The Folly of Wisdom
by Michael R. Burch
 
She is wise in the way that children are wise,
looking at me with such knowing, grave eyes
I must bend down to her to understand.
But she only smiles, and takes my hand.
 
We are walking somewhere that her feet know to go,
so I smile, and I follow ...
 
And the years are dark creatures concealed in bright leaves
that flutter above us, and what she believes―
I can almost remember―goes something like this:
the prince is a horned toad, awaiting her kiss.
 
She wiggles and giggles, and all will be well
if only we find him! The woodpecker’s knell
as he hammers the coffin of some dying tree
that once was a fortress to someone like me
 
rings wildly above us. Some things that we know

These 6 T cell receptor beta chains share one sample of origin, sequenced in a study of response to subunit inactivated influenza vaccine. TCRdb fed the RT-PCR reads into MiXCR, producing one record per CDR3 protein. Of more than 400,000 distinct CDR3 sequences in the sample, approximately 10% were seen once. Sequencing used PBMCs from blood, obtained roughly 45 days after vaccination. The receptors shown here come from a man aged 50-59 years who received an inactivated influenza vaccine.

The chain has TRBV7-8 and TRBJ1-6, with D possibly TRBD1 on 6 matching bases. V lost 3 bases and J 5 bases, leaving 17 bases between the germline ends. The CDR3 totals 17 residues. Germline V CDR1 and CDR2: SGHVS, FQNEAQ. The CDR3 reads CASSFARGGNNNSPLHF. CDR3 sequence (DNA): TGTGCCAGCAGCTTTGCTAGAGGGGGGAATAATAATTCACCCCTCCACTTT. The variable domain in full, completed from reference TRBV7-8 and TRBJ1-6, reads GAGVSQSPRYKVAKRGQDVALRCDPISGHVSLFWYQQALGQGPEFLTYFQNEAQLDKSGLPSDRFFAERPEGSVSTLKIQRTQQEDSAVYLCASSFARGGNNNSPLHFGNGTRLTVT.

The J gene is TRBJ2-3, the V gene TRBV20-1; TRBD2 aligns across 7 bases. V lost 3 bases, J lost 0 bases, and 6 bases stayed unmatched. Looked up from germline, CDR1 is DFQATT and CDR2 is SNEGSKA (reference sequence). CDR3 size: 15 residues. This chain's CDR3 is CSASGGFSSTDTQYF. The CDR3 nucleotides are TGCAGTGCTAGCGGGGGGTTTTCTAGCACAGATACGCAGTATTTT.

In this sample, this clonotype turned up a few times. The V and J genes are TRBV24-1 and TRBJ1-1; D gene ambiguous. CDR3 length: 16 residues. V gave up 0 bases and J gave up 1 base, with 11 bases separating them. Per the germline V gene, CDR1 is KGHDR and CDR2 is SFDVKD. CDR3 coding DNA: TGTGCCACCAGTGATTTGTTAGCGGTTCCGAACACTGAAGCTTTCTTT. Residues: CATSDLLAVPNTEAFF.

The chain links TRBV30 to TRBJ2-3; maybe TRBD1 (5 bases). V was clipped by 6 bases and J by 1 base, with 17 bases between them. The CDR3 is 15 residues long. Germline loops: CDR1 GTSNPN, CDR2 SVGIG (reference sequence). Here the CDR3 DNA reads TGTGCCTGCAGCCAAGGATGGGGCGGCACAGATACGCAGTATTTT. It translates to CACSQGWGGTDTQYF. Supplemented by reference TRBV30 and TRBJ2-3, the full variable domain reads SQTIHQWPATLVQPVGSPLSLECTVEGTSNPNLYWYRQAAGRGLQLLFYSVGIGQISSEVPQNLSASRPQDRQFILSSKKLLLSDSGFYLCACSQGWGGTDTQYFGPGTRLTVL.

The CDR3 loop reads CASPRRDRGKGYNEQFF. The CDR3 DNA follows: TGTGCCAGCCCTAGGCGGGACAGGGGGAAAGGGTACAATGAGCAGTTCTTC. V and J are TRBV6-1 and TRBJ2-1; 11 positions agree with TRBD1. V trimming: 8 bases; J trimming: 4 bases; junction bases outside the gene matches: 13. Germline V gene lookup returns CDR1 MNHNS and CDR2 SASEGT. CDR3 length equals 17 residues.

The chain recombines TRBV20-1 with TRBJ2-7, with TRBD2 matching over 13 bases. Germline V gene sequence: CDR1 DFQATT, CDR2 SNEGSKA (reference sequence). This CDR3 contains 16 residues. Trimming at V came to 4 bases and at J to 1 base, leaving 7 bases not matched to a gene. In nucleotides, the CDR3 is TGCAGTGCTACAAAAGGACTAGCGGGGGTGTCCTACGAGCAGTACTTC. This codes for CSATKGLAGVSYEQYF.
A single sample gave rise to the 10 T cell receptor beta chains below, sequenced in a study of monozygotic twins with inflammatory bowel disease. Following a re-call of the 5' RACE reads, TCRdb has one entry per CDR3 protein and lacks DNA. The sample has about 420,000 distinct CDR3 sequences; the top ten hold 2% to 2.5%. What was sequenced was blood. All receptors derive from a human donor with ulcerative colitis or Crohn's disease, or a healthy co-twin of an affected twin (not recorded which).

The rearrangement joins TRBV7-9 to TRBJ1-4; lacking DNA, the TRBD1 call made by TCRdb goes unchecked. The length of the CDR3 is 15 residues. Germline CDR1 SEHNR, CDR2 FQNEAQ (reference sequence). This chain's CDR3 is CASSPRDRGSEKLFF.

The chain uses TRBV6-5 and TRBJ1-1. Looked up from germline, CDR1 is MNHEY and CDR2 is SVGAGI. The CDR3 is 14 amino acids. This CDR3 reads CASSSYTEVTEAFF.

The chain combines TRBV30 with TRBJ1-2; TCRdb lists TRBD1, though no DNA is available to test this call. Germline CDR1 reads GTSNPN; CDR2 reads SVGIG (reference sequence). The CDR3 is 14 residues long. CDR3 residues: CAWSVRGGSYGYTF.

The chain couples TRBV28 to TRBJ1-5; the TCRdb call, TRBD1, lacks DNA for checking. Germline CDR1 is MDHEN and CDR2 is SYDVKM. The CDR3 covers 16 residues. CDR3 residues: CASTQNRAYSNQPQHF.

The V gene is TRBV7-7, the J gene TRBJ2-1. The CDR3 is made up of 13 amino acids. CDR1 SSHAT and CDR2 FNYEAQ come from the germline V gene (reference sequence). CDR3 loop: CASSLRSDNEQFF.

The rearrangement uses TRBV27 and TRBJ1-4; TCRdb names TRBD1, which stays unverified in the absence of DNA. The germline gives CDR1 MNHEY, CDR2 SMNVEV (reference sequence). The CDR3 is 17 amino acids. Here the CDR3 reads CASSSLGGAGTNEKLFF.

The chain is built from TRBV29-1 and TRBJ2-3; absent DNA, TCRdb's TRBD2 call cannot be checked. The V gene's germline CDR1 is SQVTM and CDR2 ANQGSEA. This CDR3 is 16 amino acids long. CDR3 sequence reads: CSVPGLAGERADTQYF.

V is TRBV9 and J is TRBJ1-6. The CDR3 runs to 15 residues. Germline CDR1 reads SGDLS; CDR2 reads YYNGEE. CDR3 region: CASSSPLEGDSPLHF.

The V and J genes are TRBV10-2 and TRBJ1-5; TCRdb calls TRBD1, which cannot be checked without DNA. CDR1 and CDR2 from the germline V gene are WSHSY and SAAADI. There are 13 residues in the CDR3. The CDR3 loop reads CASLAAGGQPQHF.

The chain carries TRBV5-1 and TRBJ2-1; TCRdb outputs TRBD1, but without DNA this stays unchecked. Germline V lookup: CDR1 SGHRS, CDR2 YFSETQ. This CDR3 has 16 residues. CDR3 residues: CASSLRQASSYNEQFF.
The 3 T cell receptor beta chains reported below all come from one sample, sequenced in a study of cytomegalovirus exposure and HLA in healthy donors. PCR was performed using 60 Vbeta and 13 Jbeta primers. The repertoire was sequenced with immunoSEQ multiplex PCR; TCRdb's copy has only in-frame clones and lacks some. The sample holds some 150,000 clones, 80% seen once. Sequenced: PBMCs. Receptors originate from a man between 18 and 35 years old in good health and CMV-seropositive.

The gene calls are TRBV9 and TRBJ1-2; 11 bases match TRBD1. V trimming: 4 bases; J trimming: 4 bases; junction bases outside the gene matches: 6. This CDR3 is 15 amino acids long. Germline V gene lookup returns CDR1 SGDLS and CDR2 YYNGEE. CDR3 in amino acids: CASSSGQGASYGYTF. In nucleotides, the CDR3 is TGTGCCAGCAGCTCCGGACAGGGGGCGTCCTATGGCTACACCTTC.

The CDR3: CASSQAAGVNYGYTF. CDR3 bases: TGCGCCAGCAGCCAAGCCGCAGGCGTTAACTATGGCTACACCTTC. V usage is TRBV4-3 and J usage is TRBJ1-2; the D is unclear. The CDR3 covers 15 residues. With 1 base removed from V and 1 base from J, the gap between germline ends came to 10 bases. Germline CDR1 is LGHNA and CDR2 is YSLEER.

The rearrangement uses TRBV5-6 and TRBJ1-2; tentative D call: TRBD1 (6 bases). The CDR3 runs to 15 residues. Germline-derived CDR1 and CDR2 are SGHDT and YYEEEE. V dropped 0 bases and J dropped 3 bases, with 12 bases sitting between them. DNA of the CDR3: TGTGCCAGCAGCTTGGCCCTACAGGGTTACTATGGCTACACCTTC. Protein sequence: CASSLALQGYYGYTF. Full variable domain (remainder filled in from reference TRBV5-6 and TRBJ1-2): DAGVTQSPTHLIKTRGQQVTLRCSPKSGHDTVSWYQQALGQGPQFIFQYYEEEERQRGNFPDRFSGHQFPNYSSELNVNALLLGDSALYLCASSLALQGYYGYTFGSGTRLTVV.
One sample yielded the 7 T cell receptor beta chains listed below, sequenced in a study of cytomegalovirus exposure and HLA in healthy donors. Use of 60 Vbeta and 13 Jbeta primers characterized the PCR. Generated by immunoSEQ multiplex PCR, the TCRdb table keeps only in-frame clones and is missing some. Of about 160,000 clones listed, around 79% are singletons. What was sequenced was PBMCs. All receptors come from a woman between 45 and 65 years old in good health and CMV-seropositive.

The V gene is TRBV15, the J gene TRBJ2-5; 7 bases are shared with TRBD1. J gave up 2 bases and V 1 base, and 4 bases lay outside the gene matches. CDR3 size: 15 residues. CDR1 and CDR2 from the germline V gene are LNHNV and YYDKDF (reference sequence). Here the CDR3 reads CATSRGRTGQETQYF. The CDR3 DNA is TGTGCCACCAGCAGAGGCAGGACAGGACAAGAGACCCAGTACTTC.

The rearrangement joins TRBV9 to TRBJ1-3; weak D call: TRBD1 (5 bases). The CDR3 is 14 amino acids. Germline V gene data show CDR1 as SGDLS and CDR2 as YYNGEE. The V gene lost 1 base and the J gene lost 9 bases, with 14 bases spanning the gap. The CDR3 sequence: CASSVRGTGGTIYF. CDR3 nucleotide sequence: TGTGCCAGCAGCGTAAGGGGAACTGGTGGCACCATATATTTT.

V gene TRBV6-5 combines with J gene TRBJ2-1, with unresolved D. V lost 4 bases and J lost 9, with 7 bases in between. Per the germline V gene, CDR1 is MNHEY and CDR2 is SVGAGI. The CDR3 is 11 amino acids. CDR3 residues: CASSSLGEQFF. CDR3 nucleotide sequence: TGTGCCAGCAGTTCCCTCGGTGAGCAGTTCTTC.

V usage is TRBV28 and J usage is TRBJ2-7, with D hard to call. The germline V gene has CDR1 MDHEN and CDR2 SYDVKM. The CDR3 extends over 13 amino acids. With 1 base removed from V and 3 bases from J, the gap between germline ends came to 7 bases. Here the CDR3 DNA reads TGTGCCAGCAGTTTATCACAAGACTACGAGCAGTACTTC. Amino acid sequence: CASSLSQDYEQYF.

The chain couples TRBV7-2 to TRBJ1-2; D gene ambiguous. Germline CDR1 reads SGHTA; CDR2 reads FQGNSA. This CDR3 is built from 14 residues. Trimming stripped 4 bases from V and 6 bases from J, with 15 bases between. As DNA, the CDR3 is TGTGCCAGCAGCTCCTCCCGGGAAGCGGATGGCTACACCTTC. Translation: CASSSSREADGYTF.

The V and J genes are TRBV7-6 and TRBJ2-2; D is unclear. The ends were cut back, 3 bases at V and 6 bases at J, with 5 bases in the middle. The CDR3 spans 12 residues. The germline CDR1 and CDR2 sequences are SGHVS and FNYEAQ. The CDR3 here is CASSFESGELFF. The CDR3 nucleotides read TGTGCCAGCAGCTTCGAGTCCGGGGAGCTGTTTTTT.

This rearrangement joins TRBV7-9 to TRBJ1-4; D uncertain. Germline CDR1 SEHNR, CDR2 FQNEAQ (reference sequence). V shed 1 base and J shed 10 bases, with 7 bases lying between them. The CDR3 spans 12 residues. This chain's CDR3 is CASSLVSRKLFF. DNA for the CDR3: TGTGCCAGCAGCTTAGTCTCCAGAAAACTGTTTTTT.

we are meant to forget. Life is a bloodletting, maple-syrup-slow.
 
Originally published by Romantics Quarterly



 
Kin
by Michael R. Burch
 
for Richard Moore
 
1.
Shrill gulls,
how like my thoughts
you, struggling, rise
to distant bliss―
the weightless blue of skies
that are not blue
in any atmosphere,
but closest here ...
 
2.
You seek an air
so clear,
so rarified
the effort leaves you famished;
earthly tides
soon call you back―
one long, descending glide ...
 
3.
Disgruntledly you grope dirt shores for orts
you pull like mucous ropes
from shells’ bright forts ...
You eye the teeming world
with nervous darts―
this way and that ...


Contentious, shrewd, you scan―
the sky, in hope,
the earth, distrusting man.



 
Songstress
by Michael R. Burch
 
Within its starkwhite ribcage, how the heart
must flutter wildly, O, and always sing
against the pressing darkness: all it knows
until at last it feels the numbing sting
of death. Then life's brief vision swiftly passes,
imposing night on one who clearly saw.
Death held your bright heart tightly, till its maw―
envenomed, fanged―could swallow, whole, your Awe.
And yet it was not death so much as you
who sealed your doom; you could not help but sing